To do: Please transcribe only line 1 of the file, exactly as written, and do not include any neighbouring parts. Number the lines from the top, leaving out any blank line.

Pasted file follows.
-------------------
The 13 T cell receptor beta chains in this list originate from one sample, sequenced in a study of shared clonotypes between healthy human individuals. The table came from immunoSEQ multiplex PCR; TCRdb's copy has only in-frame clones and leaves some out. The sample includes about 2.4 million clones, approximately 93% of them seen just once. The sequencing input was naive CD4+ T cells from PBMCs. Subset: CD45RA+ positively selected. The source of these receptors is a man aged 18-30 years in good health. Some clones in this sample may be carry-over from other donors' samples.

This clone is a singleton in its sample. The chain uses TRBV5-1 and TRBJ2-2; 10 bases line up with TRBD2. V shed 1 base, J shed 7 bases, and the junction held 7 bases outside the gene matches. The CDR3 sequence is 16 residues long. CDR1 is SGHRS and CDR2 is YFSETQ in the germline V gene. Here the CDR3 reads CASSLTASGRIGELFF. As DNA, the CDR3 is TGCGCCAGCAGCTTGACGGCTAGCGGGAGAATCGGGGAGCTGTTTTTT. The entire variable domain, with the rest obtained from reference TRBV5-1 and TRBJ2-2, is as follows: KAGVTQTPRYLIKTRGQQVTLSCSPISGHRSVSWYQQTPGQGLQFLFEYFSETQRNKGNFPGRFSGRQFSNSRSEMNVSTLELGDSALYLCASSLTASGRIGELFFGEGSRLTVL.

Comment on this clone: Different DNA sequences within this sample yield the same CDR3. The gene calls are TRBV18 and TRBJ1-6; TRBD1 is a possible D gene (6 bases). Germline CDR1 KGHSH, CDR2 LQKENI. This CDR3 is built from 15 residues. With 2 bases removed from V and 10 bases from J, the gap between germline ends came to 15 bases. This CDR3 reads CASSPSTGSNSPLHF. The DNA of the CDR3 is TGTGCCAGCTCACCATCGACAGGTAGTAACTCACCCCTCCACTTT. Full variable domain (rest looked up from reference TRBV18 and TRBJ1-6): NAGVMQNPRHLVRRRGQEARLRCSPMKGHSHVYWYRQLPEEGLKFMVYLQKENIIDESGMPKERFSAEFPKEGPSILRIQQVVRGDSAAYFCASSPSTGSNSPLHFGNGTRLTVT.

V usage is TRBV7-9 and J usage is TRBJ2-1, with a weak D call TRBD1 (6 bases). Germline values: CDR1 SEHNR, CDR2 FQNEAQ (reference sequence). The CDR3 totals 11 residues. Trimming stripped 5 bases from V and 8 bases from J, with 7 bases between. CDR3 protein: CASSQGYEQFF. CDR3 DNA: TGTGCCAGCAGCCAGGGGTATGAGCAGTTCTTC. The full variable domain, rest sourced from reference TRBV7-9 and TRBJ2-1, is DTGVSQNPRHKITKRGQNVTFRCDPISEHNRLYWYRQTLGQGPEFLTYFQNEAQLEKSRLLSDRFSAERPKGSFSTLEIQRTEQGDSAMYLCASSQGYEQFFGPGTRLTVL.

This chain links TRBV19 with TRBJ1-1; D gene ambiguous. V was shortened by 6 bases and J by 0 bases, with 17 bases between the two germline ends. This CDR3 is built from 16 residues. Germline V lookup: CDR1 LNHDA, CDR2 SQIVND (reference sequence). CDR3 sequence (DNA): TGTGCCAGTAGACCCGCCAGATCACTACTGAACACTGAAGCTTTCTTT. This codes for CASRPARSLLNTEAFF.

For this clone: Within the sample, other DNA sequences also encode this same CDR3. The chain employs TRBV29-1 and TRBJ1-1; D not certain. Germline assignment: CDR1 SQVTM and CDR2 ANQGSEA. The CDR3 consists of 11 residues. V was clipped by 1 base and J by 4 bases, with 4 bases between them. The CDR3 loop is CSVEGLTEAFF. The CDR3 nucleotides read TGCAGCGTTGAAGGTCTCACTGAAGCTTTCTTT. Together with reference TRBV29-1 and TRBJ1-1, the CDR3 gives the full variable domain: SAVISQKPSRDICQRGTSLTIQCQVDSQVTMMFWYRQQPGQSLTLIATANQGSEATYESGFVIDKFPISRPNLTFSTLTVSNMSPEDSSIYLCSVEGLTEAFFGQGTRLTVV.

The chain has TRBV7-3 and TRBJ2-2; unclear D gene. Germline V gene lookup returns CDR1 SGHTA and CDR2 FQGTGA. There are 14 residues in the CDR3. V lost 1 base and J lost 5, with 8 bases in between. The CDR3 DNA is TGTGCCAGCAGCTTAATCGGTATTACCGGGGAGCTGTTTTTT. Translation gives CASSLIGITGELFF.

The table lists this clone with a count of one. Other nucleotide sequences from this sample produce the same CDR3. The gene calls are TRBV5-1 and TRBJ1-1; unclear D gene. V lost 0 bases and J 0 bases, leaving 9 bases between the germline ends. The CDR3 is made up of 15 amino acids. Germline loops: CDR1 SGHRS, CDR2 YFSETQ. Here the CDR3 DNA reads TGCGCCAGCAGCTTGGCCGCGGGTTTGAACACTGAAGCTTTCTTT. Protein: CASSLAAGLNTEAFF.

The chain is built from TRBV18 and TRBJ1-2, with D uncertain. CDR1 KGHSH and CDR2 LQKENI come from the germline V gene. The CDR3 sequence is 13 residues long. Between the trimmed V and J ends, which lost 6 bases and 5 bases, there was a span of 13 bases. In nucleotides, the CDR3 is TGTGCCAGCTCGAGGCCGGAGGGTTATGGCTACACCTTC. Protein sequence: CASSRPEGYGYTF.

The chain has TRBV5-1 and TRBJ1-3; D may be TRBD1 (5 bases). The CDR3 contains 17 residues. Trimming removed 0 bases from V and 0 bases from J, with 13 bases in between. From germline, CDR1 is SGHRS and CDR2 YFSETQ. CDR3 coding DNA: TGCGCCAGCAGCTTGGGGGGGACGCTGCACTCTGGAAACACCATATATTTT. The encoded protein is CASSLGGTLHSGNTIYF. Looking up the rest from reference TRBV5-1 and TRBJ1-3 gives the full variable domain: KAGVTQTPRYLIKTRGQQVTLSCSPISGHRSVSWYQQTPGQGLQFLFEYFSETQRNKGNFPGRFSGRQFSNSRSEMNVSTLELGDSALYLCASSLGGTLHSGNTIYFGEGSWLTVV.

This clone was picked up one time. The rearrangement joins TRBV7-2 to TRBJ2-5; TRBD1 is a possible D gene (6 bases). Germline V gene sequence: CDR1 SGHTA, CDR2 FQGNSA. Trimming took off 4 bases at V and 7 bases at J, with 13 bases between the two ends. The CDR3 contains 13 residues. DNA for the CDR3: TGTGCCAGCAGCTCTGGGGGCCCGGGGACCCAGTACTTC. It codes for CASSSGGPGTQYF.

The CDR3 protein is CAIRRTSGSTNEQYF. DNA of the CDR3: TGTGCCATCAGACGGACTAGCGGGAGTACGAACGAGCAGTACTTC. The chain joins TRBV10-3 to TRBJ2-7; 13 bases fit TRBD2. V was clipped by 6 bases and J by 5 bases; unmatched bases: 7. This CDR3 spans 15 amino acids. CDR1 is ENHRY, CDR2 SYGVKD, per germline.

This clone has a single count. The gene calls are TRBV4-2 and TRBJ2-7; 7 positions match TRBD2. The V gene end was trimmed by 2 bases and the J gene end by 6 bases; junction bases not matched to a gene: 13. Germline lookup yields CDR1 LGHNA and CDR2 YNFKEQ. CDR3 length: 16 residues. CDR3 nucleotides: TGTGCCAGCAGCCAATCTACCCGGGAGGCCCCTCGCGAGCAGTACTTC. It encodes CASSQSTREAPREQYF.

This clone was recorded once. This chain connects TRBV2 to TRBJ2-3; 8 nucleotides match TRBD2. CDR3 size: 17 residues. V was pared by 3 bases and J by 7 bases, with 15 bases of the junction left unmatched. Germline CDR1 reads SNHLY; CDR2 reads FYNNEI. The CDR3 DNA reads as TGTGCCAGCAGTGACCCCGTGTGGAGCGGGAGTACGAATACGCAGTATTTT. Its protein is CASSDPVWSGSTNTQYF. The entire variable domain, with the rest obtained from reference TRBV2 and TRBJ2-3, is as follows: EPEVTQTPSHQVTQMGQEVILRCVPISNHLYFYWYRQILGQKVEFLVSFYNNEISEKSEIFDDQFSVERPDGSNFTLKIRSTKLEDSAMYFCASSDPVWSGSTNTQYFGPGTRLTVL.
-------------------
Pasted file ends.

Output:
The 13 T cell receptor beta chains in this list originate from one sample, sequenced in a study of shared clonotypes between healthy human individuals. The table came from immunoSEQ multiplex PCR; TCRdb's copy has only in-frame clones and leaves some out. The sample includes about 2.4 million clones, approximately 93% of them seen just once. The sequencing input was naive CD4+ T cells from PBMCs. Subset: CD45RA+ positively selected. The source of these receptors is a man aged 18-30 years in good health. Some clones in this sample may be carry-over from other donors' samples.